The cybersecurity market was valued at USD 120 billion in 2018 and is estimated to reach over USD 260 billion in the coming five years. Internet penetration, vulnerable wireless networks and growing numbers of data centres have increased the number of cyber attacks. Stricter regulations regarding data privacy paired with the swelling number of cyber attacks is pushing the demand for cybersecurity.
Where there is demand there is opportunity
U.S. Department Of Labor predicts information security jobs will grow much faster than other occupations, mainly because small and mid-size companies are also moving to the cloud, making them more vulnerable to attacks.
Statistically cybersecurity specialists are making on average around USD 100K per year, %15 more than their counterparts in other computer occupations.
From financial services over health care to retail, there is hardly an industry that will or does not already need digital security solutions.
Cybersecurity originally referred to preventive methods to protect information from being stolen, now it is broadly used for any defensive, or offensive, action related to information and technology security.
Data is the new oil, everyone wants it and everyone needs to protect what they already have. From small businesses to the Defense Department, there are jobs for cybersecurity specialists in every industry. It doesn’t stop at data, self-driving cars, airplanes, traffic lights, power grids and even vacuum cleaners can be hacked nowadays. The industries that have a demand for cyber security is sheer endless.
So what skill sets do you need to get a cybersecurity job?
Certificates are a third party’s verification of your skill and knowledge in a certain field. You could land freelance jobs based on your track record, without any certificates, but as an employee or professional you will have trouble getting a job or promotion without certifying your skills.
Most industry giants have their own certification programs like Microsoft Technology Associate or Cisco Certified Network Associate but there are also vendor-neutral IT certifications. CompTia has a helpful career roadmap page where you can see a list of available information security certificates ordered according to skill levels.
Regardless if someone is a newbie starting a career, a veteran changing industries, or an IT specialist expanding their skills, the best approach is to mingle with the crowd and get involved in the cybersecurity industry.
You can build experience over time, and the more experienced you become, the better your prospects – whether you are employed or a freelancer.
Most government departments and larger companies are looking for five+ years of experience.
You can join cybersecurity hackathons and focus on improving your skills. You can use such commitments to enrich your cybersecurity portfolio, which reflects experience. Don’t shy away from gaining experience the best way you can – be eager to help out, even if you’re not making any money out of it.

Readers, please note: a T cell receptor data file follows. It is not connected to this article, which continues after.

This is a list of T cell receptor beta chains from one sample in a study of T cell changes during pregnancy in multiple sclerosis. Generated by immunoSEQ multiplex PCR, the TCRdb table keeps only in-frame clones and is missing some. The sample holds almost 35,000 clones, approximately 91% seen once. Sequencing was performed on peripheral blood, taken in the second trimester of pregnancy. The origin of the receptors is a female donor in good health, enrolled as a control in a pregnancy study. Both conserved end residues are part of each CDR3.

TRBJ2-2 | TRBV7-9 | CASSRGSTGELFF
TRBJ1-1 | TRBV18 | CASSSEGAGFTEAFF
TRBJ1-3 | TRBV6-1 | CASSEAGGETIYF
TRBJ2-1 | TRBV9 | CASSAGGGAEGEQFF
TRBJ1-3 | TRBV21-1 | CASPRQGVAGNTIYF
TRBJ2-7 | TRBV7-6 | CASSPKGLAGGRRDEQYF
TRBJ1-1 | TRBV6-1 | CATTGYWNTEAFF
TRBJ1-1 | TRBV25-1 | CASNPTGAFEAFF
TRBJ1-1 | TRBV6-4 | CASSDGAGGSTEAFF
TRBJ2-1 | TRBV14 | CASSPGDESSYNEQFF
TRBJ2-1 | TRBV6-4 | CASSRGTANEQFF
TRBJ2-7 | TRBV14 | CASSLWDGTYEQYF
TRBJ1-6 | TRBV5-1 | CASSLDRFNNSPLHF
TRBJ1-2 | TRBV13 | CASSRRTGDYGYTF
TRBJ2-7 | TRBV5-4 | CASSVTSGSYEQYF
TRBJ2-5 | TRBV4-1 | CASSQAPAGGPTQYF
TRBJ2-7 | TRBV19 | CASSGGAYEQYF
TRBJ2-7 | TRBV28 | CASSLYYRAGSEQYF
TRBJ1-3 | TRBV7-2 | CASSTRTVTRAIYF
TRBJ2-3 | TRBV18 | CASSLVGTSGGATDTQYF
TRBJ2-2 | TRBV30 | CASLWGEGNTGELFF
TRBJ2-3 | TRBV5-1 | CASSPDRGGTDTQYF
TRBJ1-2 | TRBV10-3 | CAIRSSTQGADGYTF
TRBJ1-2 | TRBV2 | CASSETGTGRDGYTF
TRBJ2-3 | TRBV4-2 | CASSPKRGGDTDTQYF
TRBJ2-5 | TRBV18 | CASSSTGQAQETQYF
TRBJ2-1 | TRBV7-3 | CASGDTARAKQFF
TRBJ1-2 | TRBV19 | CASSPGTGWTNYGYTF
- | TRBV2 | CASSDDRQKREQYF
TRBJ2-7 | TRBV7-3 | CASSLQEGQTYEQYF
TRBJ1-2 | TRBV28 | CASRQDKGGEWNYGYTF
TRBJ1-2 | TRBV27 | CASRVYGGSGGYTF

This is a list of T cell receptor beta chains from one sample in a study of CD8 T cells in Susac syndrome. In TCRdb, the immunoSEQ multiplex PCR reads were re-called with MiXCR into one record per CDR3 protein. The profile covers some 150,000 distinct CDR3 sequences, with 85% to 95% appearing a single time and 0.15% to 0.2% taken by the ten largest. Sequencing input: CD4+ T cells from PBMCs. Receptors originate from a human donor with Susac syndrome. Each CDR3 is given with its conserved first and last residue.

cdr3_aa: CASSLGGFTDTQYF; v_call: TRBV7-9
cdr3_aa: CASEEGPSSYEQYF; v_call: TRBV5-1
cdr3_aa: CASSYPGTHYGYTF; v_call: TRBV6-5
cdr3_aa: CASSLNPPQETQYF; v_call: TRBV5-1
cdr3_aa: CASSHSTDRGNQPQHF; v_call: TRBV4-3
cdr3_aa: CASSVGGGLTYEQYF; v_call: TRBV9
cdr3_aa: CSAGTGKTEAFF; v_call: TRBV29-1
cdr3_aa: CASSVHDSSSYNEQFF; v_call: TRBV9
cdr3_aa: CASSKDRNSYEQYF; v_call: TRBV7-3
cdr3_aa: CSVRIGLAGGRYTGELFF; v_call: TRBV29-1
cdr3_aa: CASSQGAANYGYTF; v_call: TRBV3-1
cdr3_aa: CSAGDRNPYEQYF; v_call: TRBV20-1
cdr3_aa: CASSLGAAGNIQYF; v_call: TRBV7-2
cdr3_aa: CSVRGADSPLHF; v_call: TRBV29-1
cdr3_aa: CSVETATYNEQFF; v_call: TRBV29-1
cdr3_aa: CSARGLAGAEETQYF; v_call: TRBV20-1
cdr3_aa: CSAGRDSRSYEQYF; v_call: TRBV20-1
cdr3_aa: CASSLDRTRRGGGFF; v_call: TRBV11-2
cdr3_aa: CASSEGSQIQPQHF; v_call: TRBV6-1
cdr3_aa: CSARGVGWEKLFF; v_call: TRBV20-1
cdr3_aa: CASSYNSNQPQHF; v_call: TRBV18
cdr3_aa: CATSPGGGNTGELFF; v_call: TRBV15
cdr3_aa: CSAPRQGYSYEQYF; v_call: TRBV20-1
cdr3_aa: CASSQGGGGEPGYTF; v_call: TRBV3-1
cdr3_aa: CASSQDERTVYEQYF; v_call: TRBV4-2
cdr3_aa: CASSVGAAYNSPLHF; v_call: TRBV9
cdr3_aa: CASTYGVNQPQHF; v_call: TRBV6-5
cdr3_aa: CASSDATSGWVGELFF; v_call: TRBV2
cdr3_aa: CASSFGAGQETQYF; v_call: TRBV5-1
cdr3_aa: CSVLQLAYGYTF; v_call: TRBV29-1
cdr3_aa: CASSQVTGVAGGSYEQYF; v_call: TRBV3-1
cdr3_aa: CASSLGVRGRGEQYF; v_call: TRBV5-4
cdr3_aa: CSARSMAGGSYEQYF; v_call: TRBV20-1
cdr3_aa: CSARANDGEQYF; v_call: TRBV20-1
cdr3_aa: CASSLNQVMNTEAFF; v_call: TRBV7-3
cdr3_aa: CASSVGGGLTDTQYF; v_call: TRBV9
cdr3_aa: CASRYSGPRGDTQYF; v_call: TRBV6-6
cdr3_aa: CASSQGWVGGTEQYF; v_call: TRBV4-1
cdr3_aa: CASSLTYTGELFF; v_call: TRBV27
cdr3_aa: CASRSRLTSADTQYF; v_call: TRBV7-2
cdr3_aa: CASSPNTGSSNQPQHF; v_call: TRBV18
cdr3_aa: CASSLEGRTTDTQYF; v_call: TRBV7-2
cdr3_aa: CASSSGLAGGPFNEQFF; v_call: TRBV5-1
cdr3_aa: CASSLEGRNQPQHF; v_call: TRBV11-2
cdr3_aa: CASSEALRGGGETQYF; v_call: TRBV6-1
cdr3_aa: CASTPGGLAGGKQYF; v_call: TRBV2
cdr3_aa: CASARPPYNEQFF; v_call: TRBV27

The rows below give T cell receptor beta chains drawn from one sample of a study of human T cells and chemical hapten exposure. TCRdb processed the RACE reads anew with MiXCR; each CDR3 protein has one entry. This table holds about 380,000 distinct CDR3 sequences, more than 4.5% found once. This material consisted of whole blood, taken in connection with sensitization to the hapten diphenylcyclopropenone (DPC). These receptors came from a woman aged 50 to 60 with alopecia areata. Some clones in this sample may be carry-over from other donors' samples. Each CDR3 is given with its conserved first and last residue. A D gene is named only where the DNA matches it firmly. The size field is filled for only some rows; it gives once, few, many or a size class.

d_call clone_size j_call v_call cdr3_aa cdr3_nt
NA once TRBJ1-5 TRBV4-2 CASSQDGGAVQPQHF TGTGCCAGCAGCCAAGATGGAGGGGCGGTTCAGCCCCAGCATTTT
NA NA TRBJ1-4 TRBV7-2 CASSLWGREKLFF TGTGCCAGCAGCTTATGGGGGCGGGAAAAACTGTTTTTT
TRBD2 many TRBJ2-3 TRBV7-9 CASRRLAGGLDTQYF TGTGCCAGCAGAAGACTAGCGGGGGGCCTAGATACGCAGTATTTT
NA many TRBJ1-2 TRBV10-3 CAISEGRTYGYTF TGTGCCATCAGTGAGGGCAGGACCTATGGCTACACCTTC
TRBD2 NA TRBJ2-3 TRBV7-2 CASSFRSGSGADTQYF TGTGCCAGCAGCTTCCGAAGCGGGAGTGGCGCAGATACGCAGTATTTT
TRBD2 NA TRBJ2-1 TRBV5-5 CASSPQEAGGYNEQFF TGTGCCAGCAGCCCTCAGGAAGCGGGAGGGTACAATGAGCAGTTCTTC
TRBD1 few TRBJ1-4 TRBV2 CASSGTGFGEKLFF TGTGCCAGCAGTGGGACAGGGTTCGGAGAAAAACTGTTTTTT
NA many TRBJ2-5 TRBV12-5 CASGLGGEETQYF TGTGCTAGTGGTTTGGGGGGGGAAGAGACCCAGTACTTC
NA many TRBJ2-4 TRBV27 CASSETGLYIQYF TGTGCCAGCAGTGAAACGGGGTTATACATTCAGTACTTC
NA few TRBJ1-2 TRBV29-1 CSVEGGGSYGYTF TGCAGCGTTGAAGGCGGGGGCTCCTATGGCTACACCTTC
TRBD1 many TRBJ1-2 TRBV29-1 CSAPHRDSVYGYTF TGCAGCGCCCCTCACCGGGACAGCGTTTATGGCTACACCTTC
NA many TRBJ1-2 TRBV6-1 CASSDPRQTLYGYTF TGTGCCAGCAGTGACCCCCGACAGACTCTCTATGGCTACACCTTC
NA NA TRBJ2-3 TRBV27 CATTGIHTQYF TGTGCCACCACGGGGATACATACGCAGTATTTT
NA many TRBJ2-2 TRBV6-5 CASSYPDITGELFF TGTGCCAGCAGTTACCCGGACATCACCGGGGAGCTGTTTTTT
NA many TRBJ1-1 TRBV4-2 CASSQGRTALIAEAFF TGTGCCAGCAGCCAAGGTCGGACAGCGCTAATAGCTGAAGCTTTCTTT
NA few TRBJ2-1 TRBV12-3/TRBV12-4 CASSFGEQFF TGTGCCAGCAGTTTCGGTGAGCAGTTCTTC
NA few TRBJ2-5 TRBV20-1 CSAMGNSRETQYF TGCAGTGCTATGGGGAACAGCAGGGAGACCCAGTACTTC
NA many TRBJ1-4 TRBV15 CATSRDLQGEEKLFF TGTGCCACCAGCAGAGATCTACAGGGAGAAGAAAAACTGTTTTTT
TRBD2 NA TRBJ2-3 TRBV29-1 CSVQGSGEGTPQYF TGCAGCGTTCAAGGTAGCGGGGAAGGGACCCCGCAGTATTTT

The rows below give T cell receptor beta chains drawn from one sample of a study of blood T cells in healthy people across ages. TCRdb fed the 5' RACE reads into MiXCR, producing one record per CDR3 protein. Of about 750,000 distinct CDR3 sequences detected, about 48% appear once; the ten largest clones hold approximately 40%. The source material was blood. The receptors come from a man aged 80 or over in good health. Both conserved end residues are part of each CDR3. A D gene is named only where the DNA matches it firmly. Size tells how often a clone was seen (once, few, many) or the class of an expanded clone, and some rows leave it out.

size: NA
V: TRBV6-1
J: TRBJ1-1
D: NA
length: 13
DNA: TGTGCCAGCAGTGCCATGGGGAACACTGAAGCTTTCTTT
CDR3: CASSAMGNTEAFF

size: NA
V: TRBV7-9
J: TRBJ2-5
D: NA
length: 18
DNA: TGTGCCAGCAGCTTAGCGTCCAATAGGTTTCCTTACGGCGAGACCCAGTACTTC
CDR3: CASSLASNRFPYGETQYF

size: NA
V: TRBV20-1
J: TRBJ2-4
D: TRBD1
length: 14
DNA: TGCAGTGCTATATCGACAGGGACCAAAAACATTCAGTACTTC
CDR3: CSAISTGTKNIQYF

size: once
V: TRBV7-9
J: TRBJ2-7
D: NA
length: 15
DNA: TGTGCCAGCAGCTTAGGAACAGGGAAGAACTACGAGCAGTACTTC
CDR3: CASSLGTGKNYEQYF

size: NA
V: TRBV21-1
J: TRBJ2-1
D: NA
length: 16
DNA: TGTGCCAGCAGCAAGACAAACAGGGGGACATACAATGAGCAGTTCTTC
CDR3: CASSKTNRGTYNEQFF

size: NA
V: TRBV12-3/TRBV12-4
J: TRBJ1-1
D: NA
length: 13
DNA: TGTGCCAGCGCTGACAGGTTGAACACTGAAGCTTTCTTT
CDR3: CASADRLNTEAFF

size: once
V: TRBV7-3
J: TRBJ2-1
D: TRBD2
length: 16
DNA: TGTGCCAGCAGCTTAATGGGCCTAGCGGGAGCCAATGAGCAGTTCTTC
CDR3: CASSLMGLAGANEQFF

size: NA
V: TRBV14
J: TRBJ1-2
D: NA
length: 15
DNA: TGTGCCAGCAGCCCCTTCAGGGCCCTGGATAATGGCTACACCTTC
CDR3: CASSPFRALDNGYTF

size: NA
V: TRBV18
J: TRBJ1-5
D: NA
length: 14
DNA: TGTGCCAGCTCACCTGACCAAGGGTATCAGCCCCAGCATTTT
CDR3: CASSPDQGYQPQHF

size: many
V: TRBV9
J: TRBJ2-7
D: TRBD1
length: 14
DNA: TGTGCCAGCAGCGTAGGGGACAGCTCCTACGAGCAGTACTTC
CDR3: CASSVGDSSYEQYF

If volunteering or attending hackathons is not your cup of tea, you can try out personal cybersecurity projects such as SQL injection prevention, online transaction fraud detection and school security systems.
In most cases experience in other fields like finance, science or security will compensate for the lack of direct cybersecurity experience. Adding cybersecurity skills to your cv is sometimes enough to get you promoted to a higher paying job in your company.
Information security or cybersecurity hasn’t been around so long and is new to many curriculums. A big advantage is that cybersecurity is one of the degrees you can get online.
With education costs skyrocketing and the endless debates about student debt, saving up to 75 percent on a Bachelor’s Degree that can bring you a six digit salary is worth a thought. Maryville University even integrates industry certification into the program, so you get a degree and a load full of certificates.
Having a degree and job experience are two of the most important criteria for getting a good job but you will never get a good job if your employer doesn’t trust you, especially if you want your future employer to be the Government.
If you will be having access to sensitive information then it is normal that you get a background check, be it in the private sector or government offices. The first thing investigators look into is criminal and credit records, and most probably nowadays also social media profiles.
In the digital age your past does not fade away, it always comes back to haunt you. If you want to stay on the light side of cybersecurity then you should try to avoid any negative actions that can be later held against you.